Library Marketing and Outreach for Libraries and Information Organizations (Rutgers University, Summer 2023)

Course Description

This asynchronous online course will help students gain a deeper understanding of the theories, principles, and application of marketing, public relations, and advocacy for use in information organizations. This course focuses on marketing tools and techniques that information professionals must possess to assess a community’s information needs by conducting an information needs analysis and linking the results to strategic priorities of information organizations. This course prepares students to design, implement, and evaluate marketing, communications, and advocacy plans based on analysis, research, and planning to improve service experiences of information users and to develop mutually rewarding partnerships with stakeholders for all types of information organizations.

Course Objectives

Through readings, online discussions, and written assessments, students completing this course will be able to:

  • Define and explain marketing terminology and concepts as applied to information organizations.
  • Articulate the role of marketing principles and concepts in conducting a community’s information needs analysis.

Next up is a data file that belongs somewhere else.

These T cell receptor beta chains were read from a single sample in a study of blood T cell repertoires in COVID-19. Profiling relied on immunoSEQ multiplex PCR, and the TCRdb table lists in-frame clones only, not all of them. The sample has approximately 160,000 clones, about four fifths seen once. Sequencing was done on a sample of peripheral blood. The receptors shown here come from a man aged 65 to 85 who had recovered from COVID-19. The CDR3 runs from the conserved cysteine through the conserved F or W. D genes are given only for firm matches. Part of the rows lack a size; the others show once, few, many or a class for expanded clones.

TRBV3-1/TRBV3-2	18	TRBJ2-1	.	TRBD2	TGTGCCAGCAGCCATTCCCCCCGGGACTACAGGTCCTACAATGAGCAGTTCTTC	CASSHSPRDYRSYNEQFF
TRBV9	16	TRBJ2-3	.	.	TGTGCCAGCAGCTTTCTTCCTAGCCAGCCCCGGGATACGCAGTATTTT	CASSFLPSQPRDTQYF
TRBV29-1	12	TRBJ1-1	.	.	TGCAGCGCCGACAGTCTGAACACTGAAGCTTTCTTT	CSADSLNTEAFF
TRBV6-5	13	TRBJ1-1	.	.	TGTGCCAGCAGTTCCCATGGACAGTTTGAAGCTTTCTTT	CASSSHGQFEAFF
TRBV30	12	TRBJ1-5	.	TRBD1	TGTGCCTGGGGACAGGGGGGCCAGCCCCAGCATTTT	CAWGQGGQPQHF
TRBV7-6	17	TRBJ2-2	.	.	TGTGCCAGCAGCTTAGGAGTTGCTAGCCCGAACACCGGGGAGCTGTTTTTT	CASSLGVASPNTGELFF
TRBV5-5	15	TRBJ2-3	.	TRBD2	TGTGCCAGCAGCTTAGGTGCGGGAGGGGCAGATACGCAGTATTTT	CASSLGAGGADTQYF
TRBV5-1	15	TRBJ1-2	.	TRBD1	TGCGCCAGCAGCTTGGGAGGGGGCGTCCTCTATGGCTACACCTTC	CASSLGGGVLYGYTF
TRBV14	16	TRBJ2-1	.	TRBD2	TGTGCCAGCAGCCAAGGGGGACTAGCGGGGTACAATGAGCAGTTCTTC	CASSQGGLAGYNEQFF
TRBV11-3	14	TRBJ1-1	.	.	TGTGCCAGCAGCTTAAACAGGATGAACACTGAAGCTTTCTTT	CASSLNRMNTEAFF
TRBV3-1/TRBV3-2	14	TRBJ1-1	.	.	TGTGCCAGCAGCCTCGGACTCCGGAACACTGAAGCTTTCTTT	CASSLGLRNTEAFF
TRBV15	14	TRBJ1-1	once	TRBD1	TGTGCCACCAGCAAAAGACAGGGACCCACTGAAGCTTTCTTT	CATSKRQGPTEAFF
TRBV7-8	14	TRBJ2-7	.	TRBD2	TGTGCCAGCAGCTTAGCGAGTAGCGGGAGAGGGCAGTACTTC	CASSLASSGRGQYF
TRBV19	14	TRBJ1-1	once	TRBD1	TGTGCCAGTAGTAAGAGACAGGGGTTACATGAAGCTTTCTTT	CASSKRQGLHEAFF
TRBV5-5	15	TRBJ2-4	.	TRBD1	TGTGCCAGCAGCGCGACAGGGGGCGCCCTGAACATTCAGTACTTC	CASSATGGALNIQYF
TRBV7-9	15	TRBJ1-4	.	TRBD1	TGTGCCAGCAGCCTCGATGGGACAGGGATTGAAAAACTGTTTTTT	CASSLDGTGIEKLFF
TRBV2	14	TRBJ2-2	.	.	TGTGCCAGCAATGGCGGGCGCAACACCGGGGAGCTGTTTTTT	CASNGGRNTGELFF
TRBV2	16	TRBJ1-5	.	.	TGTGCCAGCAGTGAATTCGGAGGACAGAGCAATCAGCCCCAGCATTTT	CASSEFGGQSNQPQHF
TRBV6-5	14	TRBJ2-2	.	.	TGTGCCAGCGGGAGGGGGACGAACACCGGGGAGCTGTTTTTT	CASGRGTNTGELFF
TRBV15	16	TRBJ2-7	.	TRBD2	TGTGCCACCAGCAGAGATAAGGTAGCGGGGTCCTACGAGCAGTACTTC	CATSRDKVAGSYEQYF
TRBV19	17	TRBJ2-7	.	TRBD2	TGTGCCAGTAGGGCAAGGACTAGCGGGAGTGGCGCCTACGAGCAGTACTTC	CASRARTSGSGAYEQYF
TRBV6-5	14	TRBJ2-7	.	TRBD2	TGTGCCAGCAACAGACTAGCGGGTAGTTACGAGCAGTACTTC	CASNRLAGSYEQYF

• Apply marketing theories, tools, and techniques to improve the service experiences of customers of information organizations.
  • Discuss how branding, advertising, public relations, and outreach are used by information organizations to strengthen relationships with their users.
  • Explain and employ key research relevant to advocacy for libraries and information organizations.
  • Create a marketing plan for an information organization by applying the marketing concepts, methods, strategies, and best practices.

Goals and Outcomes

  1. Understand the history of human communication and its impact on libraries, and the importance of effective verbal and written advocacy for libraries, librarians, other library workers and library services.
  2. Demonstrate effective communication techniques (verbal and written) used to analyze complex problems and create appropriate solutions.
  3. Understand and apply the principles of assessment towards communities, user preferences, and services and resources, as well as promoting methods of advocacy through development and services.
  4. Understanding the principles of planning and budgeting in libraries and other information agencies, as well as developing effective personnel practices and human resources.
  5. Understanding the concepts behind, issues relating to, and methods for the following: assessment and evaluation of library services and their outcomes, developing partnerships, collaborations, networks, and other structures, and principled, transformational leadership.

Recommended Readings

Anderson, C. (2020). Library Marketing and Communications: Strategies to Increase Relevance and Results. ALA Editions.

Comito, L., Geracy, A., Zabriskie, A. (2012). Grassroots library advocacy. Chicago: American Library Association.